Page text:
New Study Proves These Dogs Live a Life of Torture, Even in a Loving Home

pug gait

Story at-a-glance -

  • Researchers have uncovered yet another health problem with Pugs: difficulty walking
  • A recent study shows that almost a third of Swedish Pugs have gait abnormalities that are neurological in nature
  • Deliberate poor breeding practices have devastated the health of Pugs, other brachycephalic dogs and several other breeds
  • Veterinarians in the U.K., the U.S. and Canada are very concerned about the health problems resulting from irresponsible breeding to exaggerate physical traits
  • Prospective dog parents who plan to shop versus adopt should be very careful to deal only with responsible breeders who practice reparative conformation breeding

By Dr. Karen Shaw Becker

As if bad breeding wasn’t causing enough debilitating health problems for purebred Pugs (and many other breeds), a new study by Swedish researchers reveals yet another inherited issue in these poor dogs: gait problems. The study, published recently in the journal Vet Record, shows that 1 in 3 Pugs may suffer from walking problems.1

Study Shows Almost a Third of Pugs Suffer Gait Abnormalities

A team of university researchers set out to analyze gait abnormalities in 550 Pugs registered with the Swedish Kennel Club. All the dogs were 1, 5 or 8 years old.

The dogs’ owners filled out a questionnaire about their pet’s gait. If they noted gait abnormalities, they were asked if their dogs showed signs of lameness, ataxia (lack of coordination), weakness, inability to jump, or whether the nails or skin on the paws were worn down. The owners were also asked to submit videos of their dogs walking, if possible.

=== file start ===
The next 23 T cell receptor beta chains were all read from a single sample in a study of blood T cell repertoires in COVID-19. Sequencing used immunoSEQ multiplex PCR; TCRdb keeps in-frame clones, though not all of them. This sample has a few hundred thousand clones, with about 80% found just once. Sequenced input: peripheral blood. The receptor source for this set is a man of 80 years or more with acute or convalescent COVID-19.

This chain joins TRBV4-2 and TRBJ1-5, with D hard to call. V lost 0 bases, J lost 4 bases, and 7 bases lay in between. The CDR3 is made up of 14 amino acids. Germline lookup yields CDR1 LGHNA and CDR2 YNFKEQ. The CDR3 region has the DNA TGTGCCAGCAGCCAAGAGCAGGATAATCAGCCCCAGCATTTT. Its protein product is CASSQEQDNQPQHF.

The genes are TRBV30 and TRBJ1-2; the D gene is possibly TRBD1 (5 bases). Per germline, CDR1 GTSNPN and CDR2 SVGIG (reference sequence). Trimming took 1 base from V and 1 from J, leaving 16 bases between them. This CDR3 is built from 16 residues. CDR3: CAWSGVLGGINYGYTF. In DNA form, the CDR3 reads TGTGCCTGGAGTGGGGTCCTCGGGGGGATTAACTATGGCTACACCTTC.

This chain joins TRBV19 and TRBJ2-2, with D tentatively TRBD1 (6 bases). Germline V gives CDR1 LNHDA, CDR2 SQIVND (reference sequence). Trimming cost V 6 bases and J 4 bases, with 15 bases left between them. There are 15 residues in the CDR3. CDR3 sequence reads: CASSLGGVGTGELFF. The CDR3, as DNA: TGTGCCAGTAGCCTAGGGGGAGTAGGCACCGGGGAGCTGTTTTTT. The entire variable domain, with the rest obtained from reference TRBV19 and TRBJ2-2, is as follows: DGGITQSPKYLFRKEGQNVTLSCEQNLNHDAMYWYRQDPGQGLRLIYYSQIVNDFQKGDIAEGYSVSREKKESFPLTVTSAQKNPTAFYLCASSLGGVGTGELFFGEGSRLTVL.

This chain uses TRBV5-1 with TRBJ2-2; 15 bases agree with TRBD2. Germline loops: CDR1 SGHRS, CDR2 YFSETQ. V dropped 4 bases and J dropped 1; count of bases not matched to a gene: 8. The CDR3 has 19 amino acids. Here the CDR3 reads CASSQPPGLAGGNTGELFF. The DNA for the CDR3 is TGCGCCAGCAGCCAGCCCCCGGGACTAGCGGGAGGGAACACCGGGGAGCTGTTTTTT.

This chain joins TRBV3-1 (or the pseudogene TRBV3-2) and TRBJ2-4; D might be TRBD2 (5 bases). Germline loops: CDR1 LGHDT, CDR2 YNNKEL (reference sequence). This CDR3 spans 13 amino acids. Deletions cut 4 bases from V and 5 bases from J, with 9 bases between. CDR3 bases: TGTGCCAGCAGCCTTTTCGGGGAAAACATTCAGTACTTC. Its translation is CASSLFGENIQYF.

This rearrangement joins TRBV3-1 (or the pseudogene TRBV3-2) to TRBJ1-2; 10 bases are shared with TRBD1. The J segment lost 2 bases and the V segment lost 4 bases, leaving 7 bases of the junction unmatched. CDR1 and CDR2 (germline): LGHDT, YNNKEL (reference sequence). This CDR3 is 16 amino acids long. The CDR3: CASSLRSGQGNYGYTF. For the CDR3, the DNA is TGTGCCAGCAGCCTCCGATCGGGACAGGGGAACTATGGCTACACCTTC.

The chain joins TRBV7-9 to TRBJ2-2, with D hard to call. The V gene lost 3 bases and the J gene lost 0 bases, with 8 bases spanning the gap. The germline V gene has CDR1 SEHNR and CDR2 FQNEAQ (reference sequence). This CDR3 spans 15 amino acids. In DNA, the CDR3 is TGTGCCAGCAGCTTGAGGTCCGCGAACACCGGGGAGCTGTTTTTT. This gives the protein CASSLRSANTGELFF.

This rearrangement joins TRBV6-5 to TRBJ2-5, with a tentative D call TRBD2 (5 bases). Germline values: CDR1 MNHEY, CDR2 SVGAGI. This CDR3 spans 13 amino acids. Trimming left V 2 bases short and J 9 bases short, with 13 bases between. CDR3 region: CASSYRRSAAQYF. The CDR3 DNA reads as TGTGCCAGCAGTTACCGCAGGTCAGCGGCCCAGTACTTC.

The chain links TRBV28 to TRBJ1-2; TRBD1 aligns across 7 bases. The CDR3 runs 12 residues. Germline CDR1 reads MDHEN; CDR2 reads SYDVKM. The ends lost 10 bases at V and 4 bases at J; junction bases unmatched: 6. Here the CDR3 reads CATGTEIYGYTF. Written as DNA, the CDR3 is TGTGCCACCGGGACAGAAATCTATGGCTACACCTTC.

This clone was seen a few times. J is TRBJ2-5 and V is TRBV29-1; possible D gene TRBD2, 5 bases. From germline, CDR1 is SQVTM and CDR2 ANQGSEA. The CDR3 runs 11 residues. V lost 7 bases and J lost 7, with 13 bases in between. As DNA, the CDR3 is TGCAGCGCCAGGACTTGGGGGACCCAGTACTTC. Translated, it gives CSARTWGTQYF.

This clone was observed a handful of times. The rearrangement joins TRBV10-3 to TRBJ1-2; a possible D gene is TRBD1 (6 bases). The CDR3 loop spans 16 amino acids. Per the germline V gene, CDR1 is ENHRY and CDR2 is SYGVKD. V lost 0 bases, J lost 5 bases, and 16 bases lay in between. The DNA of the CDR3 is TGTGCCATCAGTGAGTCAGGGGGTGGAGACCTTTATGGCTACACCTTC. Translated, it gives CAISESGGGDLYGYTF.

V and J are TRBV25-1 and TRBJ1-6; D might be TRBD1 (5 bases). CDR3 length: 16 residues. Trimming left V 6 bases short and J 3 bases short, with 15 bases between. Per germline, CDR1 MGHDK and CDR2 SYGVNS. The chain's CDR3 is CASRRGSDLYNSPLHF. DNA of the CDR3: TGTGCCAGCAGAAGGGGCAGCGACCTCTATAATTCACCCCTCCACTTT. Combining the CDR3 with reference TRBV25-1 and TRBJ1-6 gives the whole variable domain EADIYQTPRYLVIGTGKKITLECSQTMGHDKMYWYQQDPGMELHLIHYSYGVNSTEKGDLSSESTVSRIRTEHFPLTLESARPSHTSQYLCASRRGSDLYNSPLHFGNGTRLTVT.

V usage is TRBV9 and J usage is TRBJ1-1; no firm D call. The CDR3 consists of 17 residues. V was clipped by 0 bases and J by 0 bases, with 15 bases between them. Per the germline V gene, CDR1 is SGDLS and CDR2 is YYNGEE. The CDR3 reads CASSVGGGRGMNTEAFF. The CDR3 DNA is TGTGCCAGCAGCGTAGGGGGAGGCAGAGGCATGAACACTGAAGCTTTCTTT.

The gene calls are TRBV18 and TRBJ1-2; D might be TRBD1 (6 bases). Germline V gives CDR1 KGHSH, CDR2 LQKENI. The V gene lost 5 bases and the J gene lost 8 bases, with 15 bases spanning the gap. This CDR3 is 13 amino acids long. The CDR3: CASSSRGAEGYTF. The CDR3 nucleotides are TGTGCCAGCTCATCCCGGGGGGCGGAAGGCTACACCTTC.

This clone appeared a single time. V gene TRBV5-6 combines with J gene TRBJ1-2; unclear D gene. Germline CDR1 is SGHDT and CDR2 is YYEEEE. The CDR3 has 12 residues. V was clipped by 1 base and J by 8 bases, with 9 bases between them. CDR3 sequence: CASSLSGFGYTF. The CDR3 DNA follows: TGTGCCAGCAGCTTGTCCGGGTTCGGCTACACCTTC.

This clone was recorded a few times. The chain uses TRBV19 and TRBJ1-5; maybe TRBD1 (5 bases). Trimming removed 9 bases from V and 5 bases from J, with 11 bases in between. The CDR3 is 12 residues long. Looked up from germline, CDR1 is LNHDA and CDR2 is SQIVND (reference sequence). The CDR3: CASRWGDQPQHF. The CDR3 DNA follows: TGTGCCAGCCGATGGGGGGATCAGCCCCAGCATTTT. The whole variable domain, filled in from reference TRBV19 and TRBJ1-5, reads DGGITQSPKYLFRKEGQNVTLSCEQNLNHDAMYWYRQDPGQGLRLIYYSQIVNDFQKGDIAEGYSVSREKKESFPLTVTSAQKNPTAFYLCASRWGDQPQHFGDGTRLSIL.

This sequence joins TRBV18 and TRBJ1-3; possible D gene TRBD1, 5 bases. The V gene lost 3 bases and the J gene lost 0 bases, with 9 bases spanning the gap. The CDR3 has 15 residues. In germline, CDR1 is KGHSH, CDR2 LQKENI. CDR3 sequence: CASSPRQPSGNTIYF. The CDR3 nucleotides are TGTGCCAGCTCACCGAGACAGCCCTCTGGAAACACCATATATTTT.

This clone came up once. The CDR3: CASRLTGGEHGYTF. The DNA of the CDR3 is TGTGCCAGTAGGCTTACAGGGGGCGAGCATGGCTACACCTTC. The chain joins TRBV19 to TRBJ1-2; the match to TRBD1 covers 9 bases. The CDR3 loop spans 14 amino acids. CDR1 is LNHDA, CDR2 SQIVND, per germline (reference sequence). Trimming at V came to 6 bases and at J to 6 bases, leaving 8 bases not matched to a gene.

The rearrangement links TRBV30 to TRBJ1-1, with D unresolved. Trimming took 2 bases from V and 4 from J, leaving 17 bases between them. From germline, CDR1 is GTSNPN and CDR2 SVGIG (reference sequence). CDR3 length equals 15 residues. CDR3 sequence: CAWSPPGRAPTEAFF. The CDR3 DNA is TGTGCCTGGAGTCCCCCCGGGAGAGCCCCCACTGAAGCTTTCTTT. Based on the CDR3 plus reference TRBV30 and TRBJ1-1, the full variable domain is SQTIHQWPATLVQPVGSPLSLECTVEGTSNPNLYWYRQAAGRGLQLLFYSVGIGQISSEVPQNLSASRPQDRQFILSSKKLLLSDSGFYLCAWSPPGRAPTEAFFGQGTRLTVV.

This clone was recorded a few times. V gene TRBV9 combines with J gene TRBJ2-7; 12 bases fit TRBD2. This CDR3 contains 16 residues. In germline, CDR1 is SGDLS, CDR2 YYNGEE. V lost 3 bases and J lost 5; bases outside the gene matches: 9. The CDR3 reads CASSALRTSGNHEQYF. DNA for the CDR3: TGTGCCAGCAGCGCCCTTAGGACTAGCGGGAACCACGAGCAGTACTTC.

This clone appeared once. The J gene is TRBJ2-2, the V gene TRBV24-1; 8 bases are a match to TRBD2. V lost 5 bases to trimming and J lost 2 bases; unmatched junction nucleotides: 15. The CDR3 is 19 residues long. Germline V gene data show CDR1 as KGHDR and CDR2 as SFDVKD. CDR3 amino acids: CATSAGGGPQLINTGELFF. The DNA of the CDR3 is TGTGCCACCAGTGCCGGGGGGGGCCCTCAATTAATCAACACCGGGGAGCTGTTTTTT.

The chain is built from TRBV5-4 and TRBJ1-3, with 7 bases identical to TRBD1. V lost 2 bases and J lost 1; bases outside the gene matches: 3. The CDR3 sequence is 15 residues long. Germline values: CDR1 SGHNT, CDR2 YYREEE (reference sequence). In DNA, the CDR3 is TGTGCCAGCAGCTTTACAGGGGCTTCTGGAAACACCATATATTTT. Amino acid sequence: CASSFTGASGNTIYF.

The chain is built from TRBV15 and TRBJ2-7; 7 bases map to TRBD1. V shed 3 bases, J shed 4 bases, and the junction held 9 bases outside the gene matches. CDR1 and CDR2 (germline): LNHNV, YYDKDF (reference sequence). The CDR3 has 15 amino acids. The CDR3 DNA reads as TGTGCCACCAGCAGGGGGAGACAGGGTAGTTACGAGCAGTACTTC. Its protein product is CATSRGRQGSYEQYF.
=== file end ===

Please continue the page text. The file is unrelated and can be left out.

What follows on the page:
Based on the owners’ input, the researchers concluded that of the 550 Pugs evaluated, 30.7 percent (about 169 dogs) had some degree of difficulty walking. The dog owners reported that the most common indicator their dog was in pain from a gait abnormality was reluctance to go for a walk.

The research team also learned that difficulty walking was more common in older Pugs, and in addition, there’s an association between an unusual gait and the breathing difficulties flat-faced dogs suffer as a result of brachycephalic respiratory syndrome. And while gait abnormalities were primarily seen in older Pugs, the researchers believe the issue is neurological rather than age-related:

“Although this study did not aim to differentiate orthopaedic from neurologi­cal causes for gait abnormalities, the high prevalence of wearing nails reported in the questionnaires, and the fact that lameness was not a common finding in submitted videos, suggest that the majority of gait abnormalities in the pugs were indeed related to neurological rather than orthopaedic disorders.”2

How Humans Have Destroyed the Health of Pugs

Over the last century, the Pug has been deliberately bred (and inbred) to exaggerate his pushed-in face, with no regard for the health and quality of life consequences for these dogs. The image below on the left is from a 1915 book titled “Dogs of All Nations.” The picture on the right is today's poorly bred version of the Pug on the left.

Pug Dog
By: Science and Dogs

The result is a breed that suffers from a long list of potentially devastating health problems, including:

Breathing difficulties

High blood pressure

Heart problems

Dental issues

Low blood oxygen levels

Skin fold dermatitis

A tendency to overheat/develop heatstroke

A “highly desirable” double-curl tail that can result in paralysis

And now we can add neurological gait abnormalities to the list. It’s absolutely infuriating to know that humans are deliberating creating dogs with such horrible health problems.

Flat-Faced Breeds Are Hugely Popular in the UK

Sean Wensley, president of the British Veterinary Association (BVA), which has over the last few years begin urging people to stop buying flat-faced dogs, specifically Pugs, French Bulldogs and English Bulldogs, accurately points out that the suffering of these dogs is man-made.